Becoming Buddhist

Attempting to Live a More Mindful Life


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Holidays When You’re High on Mindfulness

A few years ago I had to admit that I have a tough time with holidays. The difficulty is almost intangible; I’m excited for Thanksgiving, can’t wait to show off my gluten-free lemon meringue pie and my fetching vegetable side dish–but then I get terrified about a car crash on the way out of town. Or I just, all of a sudden, wish that it were a regular long weekend, with no obligation to be cheery, to drink wine, to participate.

I am pleased to say that this year, I weathered Thanksgiving with aplomb.

We visited Marc’s family–lovely folks with strong personalities. During holidays past, there has been some drama, arguments and the like. But this year, everyone was on their very best behavior. It helped that I was, too. It’s hard to explain what was different; I didn’t feel quite as pressured. A couple of times Marc was looking for me and there I was, reading a book in the guest room, letting someone else do the dishes and watch my kid. Maybe I embraced laziness? Not exactly. I just removed expectation. And I wonder if my lowered expectations affected those around me, because there was absolute harmony. Good food, many laughs, some alone time, some togetherness, a night out with the siblings while the grandparents put the kids to bed. And lots of love and gratitude being spread around. I was happy to come home late Saturday night, but also sad to have left.

I’m chalking this up to my newfound meditation practice, my morning yoga, my resolutions to enjoy my kid, embrace abundance, and give myself a break.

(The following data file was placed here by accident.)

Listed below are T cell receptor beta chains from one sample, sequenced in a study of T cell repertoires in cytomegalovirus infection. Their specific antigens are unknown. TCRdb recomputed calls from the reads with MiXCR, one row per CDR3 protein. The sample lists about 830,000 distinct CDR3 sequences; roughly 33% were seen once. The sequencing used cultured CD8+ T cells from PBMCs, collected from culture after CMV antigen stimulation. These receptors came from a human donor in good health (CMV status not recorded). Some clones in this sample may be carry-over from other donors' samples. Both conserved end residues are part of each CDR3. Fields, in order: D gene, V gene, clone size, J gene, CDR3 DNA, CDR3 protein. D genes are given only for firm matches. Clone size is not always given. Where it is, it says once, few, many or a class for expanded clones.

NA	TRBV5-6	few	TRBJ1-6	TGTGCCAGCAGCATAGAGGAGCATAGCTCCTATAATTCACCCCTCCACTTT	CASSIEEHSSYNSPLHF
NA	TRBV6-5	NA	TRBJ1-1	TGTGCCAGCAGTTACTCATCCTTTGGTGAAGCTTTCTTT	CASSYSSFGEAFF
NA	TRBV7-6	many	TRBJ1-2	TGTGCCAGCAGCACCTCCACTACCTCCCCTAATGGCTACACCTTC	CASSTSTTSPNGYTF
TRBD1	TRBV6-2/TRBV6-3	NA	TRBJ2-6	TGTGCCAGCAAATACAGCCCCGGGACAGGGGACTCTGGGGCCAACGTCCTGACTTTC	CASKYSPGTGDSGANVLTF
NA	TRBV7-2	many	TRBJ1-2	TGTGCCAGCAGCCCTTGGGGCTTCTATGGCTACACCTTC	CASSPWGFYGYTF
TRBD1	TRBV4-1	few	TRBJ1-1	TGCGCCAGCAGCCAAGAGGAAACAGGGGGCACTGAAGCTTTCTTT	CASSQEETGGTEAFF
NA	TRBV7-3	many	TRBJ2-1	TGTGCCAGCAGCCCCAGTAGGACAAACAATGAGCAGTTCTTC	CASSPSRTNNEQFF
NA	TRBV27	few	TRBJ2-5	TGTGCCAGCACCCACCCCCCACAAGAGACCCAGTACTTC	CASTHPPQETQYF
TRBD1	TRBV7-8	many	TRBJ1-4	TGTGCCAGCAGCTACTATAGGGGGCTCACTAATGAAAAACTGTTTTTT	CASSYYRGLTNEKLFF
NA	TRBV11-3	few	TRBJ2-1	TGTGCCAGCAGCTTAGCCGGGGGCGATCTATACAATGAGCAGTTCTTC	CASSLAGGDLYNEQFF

Four weeks to Christmas…

Thanksgiving harvest–probably the last big haul of the year!

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Mindful Resolution #4: Be Grateful

In meditation a week ago, the guy who led the session and gave the dharma talk read some work by poet Danna Faulds. These lines stuck with me:

“It took years for me to realize that the very twists and turns and shadows I labeled ‘problems’ were really sacred ground, grace disguised as obstacles, the whole path a pilgrimage, mysteries baring themselves before me all along the way” (from “Every Step is Holy, in From Root to Bloom).

I grew up in a family where we all held on by our fingertips so nothing bad would happen. As an adult, I tend to remember, in my more graceful moments, that adversity brings growth. Here on Thanksgiving, I want to remember that the only way through dukkha is by experiencing it and growing stronger. Grace, disguised as obstacles.

But I think Poi Dog Pondering maybe said it best.

Happy Thanksgiving, everyone!